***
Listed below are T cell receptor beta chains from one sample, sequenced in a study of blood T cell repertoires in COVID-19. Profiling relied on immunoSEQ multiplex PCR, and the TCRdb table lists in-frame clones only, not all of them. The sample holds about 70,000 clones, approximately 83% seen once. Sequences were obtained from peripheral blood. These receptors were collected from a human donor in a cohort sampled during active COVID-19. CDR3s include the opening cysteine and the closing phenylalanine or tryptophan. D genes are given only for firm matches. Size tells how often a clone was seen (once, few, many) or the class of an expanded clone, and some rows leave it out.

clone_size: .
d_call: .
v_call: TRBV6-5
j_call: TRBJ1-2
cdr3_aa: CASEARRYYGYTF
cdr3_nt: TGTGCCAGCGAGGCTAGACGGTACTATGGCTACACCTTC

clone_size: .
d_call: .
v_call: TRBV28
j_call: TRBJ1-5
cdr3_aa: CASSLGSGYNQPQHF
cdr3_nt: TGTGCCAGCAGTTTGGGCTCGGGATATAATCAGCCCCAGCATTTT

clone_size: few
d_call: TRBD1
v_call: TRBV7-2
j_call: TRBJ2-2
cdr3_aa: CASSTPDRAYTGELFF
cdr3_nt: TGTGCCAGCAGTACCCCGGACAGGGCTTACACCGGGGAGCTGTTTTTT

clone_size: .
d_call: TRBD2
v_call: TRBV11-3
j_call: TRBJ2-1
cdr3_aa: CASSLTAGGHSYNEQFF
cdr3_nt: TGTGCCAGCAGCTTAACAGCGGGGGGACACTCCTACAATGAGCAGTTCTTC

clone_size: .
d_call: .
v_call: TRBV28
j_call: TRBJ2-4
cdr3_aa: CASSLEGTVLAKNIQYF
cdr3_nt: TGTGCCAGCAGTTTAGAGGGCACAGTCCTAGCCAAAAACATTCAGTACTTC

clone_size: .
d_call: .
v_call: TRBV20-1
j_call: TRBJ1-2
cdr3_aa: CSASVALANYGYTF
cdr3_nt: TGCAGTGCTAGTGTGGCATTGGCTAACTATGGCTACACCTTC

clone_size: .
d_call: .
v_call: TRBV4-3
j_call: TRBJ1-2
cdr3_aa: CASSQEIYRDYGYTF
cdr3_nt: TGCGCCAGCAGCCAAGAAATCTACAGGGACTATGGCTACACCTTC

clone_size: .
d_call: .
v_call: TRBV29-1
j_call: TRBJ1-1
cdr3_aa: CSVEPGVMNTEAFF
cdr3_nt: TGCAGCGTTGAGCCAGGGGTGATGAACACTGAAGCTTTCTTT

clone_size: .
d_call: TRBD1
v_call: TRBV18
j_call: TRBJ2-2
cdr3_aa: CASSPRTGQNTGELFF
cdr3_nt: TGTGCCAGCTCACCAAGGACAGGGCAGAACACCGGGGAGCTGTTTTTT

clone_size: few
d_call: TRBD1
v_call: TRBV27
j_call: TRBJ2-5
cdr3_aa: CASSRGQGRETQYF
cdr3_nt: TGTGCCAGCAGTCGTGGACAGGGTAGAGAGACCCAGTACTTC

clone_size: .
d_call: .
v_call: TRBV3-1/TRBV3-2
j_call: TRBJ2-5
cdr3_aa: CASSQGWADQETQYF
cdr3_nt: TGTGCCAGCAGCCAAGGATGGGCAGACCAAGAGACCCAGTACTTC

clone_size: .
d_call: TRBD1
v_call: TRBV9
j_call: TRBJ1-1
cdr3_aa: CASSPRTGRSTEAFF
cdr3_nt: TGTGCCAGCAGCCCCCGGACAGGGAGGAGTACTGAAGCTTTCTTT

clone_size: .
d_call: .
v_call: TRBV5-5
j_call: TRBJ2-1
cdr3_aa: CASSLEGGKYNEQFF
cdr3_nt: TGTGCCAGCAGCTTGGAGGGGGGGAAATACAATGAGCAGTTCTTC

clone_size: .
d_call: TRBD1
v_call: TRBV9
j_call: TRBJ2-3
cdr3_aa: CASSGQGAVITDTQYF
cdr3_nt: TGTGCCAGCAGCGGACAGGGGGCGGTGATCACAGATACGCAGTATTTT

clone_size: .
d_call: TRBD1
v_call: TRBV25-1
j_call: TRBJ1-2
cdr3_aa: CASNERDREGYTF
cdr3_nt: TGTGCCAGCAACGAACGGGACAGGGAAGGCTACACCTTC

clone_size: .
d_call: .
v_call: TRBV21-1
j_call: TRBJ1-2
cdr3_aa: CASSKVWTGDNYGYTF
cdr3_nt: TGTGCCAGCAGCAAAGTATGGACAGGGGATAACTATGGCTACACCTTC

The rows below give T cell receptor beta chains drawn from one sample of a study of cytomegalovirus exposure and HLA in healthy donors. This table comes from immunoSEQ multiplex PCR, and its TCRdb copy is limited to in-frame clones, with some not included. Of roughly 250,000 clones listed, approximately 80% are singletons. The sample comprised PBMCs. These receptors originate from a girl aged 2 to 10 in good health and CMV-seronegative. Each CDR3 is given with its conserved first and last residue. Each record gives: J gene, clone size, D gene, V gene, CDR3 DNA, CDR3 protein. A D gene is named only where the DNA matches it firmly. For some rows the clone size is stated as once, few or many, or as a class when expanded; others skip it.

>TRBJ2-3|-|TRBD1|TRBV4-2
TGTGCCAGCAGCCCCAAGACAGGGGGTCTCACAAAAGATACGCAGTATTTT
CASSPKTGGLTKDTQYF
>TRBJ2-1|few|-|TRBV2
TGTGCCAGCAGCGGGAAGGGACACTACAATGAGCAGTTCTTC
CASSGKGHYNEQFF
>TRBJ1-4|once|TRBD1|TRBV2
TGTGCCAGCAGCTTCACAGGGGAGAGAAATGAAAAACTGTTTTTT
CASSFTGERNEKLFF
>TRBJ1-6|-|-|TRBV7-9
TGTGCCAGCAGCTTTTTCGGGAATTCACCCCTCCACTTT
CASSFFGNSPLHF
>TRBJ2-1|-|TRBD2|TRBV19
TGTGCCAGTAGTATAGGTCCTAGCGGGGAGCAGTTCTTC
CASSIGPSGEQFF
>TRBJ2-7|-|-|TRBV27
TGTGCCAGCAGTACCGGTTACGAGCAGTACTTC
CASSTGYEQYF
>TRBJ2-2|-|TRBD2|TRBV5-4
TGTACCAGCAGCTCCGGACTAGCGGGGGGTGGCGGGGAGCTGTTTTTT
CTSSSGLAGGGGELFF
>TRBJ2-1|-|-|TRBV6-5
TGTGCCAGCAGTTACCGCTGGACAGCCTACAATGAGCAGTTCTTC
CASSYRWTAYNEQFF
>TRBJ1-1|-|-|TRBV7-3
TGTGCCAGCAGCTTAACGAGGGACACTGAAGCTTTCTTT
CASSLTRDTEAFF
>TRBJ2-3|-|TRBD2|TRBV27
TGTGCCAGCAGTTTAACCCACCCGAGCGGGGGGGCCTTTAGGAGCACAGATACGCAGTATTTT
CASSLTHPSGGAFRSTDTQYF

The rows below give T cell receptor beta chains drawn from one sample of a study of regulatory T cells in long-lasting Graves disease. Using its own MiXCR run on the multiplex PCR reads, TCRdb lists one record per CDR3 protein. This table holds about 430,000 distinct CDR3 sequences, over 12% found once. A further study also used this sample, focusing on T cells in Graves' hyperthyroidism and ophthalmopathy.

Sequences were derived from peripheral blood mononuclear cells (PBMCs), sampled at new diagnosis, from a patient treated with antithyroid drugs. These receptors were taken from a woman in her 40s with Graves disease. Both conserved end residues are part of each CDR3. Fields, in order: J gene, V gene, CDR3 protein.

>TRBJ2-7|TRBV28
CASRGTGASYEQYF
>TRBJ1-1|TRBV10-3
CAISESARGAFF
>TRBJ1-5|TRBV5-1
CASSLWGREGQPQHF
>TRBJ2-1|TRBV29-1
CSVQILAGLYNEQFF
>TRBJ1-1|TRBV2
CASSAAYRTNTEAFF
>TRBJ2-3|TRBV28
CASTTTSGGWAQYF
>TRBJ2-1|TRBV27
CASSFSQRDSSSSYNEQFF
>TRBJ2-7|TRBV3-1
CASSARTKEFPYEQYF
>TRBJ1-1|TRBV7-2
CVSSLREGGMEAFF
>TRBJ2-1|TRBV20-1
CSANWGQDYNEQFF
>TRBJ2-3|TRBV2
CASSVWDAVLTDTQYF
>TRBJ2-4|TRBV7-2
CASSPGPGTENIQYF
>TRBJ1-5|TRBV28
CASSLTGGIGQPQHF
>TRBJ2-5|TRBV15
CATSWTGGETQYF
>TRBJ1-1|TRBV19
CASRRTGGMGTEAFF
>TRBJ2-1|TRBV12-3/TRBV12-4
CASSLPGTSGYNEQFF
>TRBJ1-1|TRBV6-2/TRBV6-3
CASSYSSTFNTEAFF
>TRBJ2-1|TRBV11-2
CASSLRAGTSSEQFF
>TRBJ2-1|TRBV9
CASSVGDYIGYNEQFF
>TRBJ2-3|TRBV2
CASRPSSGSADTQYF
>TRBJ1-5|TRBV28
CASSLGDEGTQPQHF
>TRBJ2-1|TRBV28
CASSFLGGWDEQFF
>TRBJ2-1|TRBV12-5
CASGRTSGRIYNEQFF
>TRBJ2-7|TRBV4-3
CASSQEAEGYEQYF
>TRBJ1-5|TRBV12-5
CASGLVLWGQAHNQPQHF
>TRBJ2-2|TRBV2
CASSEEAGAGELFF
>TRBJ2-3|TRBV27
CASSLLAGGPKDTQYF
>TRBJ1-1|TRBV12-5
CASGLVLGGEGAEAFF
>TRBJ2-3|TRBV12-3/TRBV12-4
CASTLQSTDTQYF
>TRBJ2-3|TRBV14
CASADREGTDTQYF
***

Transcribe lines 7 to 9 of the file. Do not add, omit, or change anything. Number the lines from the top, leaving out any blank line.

cdr3_nt: TGTGCCAGCGAGGCTAGACGGTACTATGGCTACACCTTC

clone_size: .
d_call: .